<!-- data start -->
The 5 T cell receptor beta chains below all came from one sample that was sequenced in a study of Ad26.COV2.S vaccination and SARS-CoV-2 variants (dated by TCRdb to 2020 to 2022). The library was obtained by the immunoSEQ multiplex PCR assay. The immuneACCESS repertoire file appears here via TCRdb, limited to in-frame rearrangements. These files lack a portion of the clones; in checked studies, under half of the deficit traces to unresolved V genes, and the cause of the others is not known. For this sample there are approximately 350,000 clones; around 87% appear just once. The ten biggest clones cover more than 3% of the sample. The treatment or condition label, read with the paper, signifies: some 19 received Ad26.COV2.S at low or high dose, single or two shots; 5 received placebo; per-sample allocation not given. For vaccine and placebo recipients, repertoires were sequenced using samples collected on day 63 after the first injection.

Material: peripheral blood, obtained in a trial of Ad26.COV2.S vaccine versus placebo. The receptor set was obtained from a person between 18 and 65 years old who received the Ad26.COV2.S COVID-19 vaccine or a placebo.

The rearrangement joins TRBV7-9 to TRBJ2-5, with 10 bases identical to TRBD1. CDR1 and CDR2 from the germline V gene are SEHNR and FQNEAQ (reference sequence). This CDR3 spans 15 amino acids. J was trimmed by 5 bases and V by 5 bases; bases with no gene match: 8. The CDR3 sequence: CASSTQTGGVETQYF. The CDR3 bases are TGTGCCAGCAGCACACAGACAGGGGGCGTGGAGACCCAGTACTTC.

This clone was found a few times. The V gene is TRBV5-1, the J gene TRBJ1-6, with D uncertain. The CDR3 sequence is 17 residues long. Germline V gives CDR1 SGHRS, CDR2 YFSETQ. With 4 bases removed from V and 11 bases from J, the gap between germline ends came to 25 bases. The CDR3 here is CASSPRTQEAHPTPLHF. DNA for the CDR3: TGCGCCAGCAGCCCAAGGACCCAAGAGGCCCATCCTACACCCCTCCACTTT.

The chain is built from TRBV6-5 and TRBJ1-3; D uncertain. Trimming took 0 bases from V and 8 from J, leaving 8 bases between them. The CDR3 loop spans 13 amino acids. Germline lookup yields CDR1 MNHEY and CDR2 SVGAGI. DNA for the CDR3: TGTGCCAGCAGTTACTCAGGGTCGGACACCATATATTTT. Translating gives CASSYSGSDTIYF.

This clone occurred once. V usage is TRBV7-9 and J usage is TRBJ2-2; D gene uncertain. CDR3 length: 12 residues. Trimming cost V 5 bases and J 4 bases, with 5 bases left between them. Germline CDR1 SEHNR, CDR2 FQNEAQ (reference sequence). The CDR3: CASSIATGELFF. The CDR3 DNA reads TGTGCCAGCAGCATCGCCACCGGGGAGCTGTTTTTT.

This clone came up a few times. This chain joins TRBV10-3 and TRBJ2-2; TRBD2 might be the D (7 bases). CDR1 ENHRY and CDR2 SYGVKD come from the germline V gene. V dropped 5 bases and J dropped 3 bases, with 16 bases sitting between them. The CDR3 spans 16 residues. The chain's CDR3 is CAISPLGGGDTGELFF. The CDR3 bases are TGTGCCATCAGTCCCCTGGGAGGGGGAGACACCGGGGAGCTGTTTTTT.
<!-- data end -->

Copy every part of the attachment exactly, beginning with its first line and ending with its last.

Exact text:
The 5 T cell receptor beta chains below all came from one sample that was sequenced in a study of Ad26.COV2.S vaccination and SARS-CoV-2 variants (dated by TCRdb to 2020 to 2022). The library was obtained by the immunoSEQ multiplex PCR assay. The immuneACCESS repertoire file appears here via TCRdb, limited to in-frame rearrangements. These files lack a portion of the clones; in checked studies, under half of the deficit traces to unresolved V genes, and the cause of the others is not known. For this sample there are approximately 350,000 clones; around 87% appear just once. The ten biggest clones cover more than 3% of the sample. The treatment or condition label, read with the paper, signifies: some 19 received Ad26.COV2.S at low or high dose, single or two shots; 5 received placebo; per-sample allocation not given. For vaccine and placebo recipients, repertoires were sequenced using samples collected on day 63 after the first injection.

Material: peripheral blood, obtained in a trial of Ad26.COV2.S vaccine versus placebo. The receptor set was obtained from a person between 18 and 65 years old who received the Ad26.COV2.S COVID-19 vaccine or a placebo.

The rearrangement joins TRBV7-9 to TRBJ2-5, with 10 bases identical to TRBD1. CDR1 and CDR2 from the germline V gene are SEHNR and FQNEAQ (reference sequence). This CDR3 spans 15 amino acids. J was trimmed by 5 bases and V by 5 bases; bases with no gene match: 8. The CDR3 sequence: CASSTQTGGVETQYF. The CDR3 bases are TGTGCCAGCAGCACACAGACAGGGGGCGTGGAGACCCAGTACTTC.

This clone was found a few times. The V gene is TRBV5-1, the J gene TRBJ1-6, with D uncertain. The CDR3 sequence is 17 residues long. Germline V gives CDR1 SGHRS, CDR2 YFSETQ. With 4 bases removed from V and 11 bases from J, the gap between germline ends came to 25 bases. The CDR3 here is CASSPRTQEAHPTPLHF. DNA for the CDR3: TGCGCCAGCAGCCCAAGGACCCAAGAGGCCCATCCTACACCCCTCCACTTT.

The chain is built from TRBV6-5 and TRBJ1-3; D uncertain. Trimming took 0 bases from V and 8 from J, leaving 8 bases between them. The CDR3 loop spans 13 amino acids. Germline lookup yields CDR1 MNHEY and CDR2 SVGAGI. DNA for the CDR3: TGTGCCAGCAGTTACTCAGGGTCGGACACCATATATTTT. Translating gives CASSYSGSDTIYF.

This clone occurred once. V usage is TRBV7-9 and J usage is TRBJ2-2; D gene uncertain. CDR3 length: 12 residues. Trimming cost V 5 bases and J 4 bases, with 5 bases left between them. Germline CDR1 SEHNR, CDR2 FQNEAQ (reference sequence). The CDR3: CASSIATGELFF. The CDR3 DNA reads TGTGCCAGCAGCATCGCCACCGGGGAGCTGTTTTTT.

This clone came up a few times. This chain joins TRBV10-3 and TRBJ2-2; TRBD2 might be the D (7 bases). CDR1 ENHRY and CDR2 SYGVKD come from the germline V gene. V dropped 5 bases and J dropped 3 bases, with 16 bases sitting between them. The CDR3 spans 16 residues. The chain's CDR3 is CAISPLGGGDTGELFF. The CDR3 bases are TGTGCCATCAGTCCCCTGGGAGGGGGAGACACCGGGGAGCTGTTTTTT.